Technological advances have allowed intimate partner violence to take new forms, including access to private information, control over online accounts, and the use of electronic devices to track one’s whereabouts.
If you are seeking information about domestic violence and ways to get help, it is possible your partner can track this information.
It is vital to protect your online activities and understand the ways in which technology may compromise your safety.
Your online activity can be monitored through a number of ways, including spyware, hacking, and keystroke loggers. Even if you are careful about deleting your browser history, it is still possible for someone to gather information about what you are doing with your computer. Whether or not someone has direct access to your computer, it is still possible for them to remotely hack into your computer.
Please review the following tips and information from the National Network to End Domestic Violence:
- If you think your activities are being monitored, they probably are. Abusive people are often controlling and want to know your every move. You don’t need to be a computer programmer or have special skills to monitor someone’s computer and Internet activities—anyone can do it and there are many ways to monitor with programs like Spyware, keystroke loggers and hacking tools.
- It is not possible to delete or clear all the “footprints” of your computer or online activities. If you are being monitored, it may be dangerous to change your computer behaviors such as suddenly deleting your entire Internet history if that is not your regular habit.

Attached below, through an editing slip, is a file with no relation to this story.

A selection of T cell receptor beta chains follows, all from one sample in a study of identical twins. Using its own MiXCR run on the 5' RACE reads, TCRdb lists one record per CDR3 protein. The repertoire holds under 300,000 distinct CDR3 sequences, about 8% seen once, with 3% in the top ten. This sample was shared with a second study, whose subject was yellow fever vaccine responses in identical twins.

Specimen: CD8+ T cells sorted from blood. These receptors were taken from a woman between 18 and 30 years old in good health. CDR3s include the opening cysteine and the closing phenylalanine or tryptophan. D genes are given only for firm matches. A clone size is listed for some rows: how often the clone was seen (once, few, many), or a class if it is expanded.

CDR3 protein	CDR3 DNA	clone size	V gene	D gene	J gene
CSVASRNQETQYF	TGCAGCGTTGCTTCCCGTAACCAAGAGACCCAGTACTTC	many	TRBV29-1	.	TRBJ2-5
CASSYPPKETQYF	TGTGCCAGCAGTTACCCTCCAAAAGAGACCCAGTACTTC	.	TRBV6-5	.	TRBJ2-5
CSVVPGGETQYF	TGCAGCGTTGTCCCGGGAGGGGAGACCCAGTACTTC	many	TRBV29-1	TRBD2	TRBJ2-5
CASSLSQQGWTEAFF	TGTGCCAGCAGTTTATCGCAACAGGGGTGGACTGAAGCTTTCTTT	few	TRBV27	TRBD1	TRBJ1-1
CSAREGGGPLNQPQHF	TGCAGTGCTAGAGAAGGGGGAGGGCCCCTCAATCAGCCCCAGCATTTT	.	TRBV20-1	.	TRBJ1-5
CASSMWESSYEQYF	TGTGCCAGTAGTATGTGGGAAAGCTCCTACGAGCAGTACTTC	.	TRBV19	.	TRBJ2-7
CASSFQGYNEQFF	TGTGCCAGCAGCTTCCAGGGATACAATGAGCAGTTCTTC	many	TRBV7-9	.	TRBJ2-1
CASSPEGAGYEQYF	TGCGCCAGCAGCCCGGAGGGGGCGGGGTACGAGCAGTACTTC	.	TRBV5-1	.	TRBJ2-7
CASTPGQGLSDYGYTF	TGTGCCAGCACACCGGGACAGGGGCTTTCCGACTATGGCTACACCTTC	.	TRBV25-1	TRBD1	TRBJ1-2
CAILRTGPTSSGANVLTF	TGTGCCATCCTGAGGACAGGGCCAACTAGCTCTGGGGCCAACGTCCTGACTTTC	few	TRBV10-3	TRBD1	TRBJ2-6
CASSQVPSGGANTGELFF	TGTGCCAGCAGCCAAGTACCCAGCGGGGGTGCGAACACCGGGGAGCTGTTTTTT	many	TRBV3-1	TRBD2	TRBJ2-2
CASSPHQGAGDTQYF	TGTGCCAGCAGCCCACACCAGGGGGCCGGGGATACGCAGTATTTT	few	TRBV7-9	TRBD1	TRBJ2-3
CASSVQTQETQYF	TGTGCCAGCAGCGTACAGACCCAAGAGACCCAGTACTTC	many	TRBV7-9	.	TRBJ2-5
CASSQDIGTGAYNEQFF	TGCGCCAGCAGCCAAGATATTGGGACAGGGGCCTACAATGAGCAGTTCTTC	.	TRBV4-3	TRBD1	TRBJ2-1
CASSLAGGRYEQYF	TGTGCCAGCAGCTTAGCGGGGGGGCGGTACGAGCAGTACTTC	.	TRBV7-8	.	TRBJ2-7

- If you think you may be monitored on your home computer, be careful how you use your computer since an abuser might become suspicious. You may want to keep using the monitored computer for innocuous activities, like looking up the weather. Use a safer computer to research an escape plan, look for new jobs or apartments, bus tickets, or ask for help.
- Email and Instant/Text Messaging (IM) are not safe or confidential ways to talk to someone about the danger or abuse in your life. If possible, please call a hotline instead. If you use email or IM, please use a safer computer and an account your abuser does not know about.
- Computers can store a lot of private information about what you look at via the Internet, the emails and instant messages you send, internet-based phone and IP-TTY calls you make, web-based purchases and banking, and many other activities.
- It might be safer to use a computer in a public library, at a trusted friend’s house, or an Internet Café.
The above information is taken from the National Network to End Domestic Violence, Internet and Computer Safety page.
In addition, learn about Facebook safety with the Privacy and Safety on Facebook guide from the National Network to End Domestic Violence!
If you would like to speak to a trained counselor about domestic violence, please call the 24/7 Philadelphia Domestic Violence Hotline at 1-866-723-3014.
We offer free, anonymous counseling, safety planning, and referrals.